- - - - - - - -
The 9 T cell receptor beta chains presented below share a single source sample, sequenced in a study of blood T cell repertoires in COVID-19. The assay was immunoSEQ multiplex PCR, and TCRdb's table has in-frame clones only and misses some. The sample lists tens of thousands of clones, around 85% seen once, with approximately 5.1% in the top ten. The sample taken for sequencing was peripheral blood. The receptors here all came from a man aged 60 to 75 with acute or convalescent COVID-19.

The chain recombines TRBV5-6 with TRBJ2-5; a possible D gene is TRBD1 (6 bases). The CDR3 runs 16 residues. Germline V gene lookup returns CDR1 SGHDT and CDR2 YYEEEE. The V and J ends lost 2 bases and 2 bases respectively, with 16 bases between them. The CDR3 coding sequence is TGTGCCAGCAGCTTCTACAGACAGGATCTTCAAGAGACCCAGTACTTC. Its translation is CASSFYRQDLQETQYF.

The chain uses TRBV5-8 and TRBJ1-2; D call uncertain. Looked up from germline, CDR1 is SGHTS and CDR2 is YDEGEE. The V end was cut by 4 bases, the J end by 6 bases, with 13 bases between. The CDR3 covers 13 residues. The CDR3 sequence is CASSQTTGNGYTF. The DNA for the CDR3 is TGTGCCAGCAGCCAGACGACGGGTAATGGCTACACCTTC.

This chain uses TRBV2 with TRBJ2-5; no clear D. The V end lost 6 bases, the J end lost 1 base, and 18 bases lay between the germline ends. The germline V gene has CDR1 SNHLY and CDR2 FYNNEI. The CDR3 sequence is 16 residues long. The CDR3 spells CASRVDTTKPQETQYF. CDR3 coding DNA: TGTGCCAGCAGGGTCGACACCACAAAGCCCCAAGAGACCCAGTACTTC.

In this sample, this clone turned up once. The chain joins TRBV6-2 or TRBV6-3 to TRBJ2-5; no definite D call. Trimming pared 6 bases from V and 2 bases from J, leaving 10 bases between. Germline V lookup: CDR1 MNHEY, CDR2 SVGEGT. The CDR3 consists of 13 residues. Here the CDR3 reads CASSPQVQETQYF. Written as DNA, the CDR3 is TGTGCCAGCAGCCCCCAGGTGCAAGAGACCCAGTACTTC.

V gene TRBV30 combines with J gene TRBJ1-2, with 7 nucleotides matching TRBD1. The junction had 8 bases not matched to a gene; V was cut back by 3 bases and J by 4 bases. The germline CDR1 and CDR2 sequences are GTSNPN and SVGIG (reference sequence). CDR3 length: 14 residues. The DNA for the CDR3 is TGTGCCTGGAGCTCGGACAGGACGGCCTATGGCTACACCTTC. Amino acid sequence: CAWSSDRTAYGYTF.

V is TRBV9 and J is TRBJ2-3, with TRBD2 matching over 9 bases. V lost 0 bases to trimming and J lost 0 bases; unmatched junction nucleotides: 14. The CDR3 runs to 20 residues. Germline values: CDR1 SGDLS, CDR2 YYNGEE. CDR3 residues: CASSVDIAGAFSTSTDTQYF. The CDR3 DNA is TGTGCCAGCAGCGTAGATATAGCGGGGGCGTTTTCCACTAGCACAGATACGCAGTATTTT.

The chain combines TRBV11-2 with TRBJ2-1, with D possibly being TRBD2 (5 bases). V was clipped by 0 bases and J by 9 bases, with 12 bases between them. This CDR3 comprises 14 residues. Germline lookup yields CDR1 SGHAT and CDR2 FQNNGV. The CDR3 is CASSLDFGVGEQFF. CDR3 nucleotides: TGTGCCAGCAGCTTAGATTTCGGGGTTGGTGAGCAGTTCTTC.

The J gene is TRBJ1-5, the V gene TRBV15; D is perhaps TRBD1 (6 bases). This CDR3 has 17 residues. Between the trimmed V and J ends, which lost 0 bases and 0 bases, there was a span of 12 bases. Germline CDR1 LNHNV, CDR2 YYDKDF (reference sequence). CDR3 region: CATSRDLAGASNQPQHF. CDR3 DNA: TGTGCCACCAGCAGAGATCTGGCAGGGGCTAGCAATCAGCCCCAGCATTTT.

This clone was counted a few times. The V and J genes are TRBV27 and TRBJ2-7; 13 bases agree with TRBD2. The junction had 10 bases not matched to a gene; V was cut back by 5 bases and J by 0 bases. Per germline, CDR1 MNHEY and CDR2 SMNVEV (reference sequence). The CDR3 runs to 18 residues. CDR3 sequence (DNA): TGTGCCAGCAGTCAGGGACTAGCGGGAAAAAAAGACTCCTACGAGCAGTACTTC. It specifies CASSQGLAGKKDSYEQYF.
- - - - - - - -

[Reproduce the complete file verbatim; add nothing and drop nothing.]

The 9 T cell receptor beta chains presented below share a single source sample, sequenced in a study of blood T cell repertoires in COVID-19. The assay was immunoSEQ multiplex PCR, and TCRdb's table has in-frame clones only and misses some. The sample lists tens of thousands of clones, around 85% seen once, with approximately 5.1% in the top ten. The sample taken for sequencing was peripheral blood. The receptors here all came from a man aged 60 to 75 with acute or convalescent COVID-19.

The chain recombines TRBV5-6 with TRBJ2-5; a possible D gene is TRBD1 (6 bases). The CDR3 runs 16 residues. Germline V gene lookup returns CDR1 SGHDT and CDR2 YYEEEE. The V and J ends lost 2 bases and 2 bases respectively, with 16 bases between them. The CDR3 coding sequence is TGTGCCAGCAGCTTCTACAGACAGGATCTTCAAGAGACCCAGTACTTC. Its translation is CASSFYRQDLQETQYF.

The chain uses TRBV5-8 and TRBJ1-2; D call uncertain. Looked up from germline, CDR1 is SGHTS and CDR2 is YDEGEE. The V end was cut by 4 bases, the J end by 6 bases, with 13 bases between. The CDR3 covers 13 residues. The CDR3 sequence is CASSQTTGNGYTF. The DNA for the CDR3 is TGTGCCAGCAGCCAGACGACGGGTAATGGCTACACCTTC.

This chain uses TRBV2 with TRBJ2-5; no clear D. The V end lost 6 bases, the J end lost 1 base, and 18 bases lay between the germline ends. The germline V gene has CDR1 SNHLY and CDR2 FYNNEI. The CDR3 sequence is 16 residues long. The CDR3 spells CASRVDTTKPQETQYF. CDR3 coding DNA: TGTGCCAGCAGGGTCGACACCACAAAGCCCCAAGAGACCCAGTACTTC.

In this sample, this clone turned up once. The chain joins TRBV6-2 or TRBV6-3 to TRBJ2-5; no definite D call. Trimming pared 6 bases from V and 2 bases from J, leaving 10 bases between. Germline V lookup: CDR1 MNHEY, CDR2 SVGEGT. The CDR3 consists of 13 residues. Here the CDR3 reads CASSPQVQETQYF. Written as DNA, the CDR3 is TGTGCCAGCAGCCCCCAGGTGCAAGAGACCCAGTACTTC.

V gene TRBV30 combines with J gene TRBJ1-2, with 7 nucleotides matching TRBD1. The junction had 8 bases not matched to a gene; V was cut back by 3 bases and J by 4 bases. The germline CDR1 and CDR2 sequences are GTSNPN and SVGIG (reference sequence). CDR3 length: 14 residues. The DNA for the CDR3 is TGTGCCTGGAGCTCGGACAGGACGGCCTATGGCTACACCTTC. Amino acid sequence: CAWSSDRTAYGYTF.

V is TRBV9 and J is TRBJ2-3, with TRBD2 matching over 9 bases. V lost 0 bases to trimming and J lost 0 bases; unmatched junction nucleotides: 14. The CDR3 runs to 20 residues. Germline values: CDR1 SGDLS, CDR2 YYNGEE. CDR3 residues: CASSVDIAGAFSTSTDTQYF. The CDR3 DNA is TGTGCCAGCAGCGTAGATATAGCGGGGGCGTTTTCCACTAGCACAGATACGCAGTATTTT.

The chain combines TRBV11-2 with TRBJ2-1, with D possibly being TRBD2 (5 bases). V was clipped by 0 bases and J by 9 bases, with 12 bases between them. This CDR3 comprises 14 residues. Germline lookup yields CDR1 SGHAT and CDR2 FQNNGV. The CDR3 is CASSLDFGVGEQFF. CDR3 nucleotides: TGTGCCAGCAGCTTAGATTTCGGGGTTGGTGAGCAGTTCTTC.

The J gene is TRBJ1-5, the V gene TRBV15; D is perhaps TRBD1 (6 bases). This CDR3 has 17 residues. Between the trimmed V and J ends, which lost 0 bases and 0 bases, there was a span of 12 bases. Germline CDR1 LNHNV, CDR2 YYDKDF (reference sequence). CDR3 region: CATSRDLAGASNQPQHF. CDR3 DNA: TGTGCCACCAGCAGAGATCTGGCAGGGGCTAGCAATCAGCCCCAGCATTTT.

This clone was counted a few times. The V and J genes are TRBV27 and TRBJ2-7; 13 bases agree with TRBD2. The junction had 10 bases not matched to a gene; V was cut back by 5 bases and J by 0 bases. Per germline, CDR1 MNHEY and CDR2 SMNVEV (reference sequence). The CDR3 runs to 18 residues. CDR3 sequence (DNA): TGTGCCAGCAGTCAGGGACTAGCGGGAAAAAAAGACTCCTACGAGCAGTACTTC. It specifies CASSQGLAGKKDSYEQYF.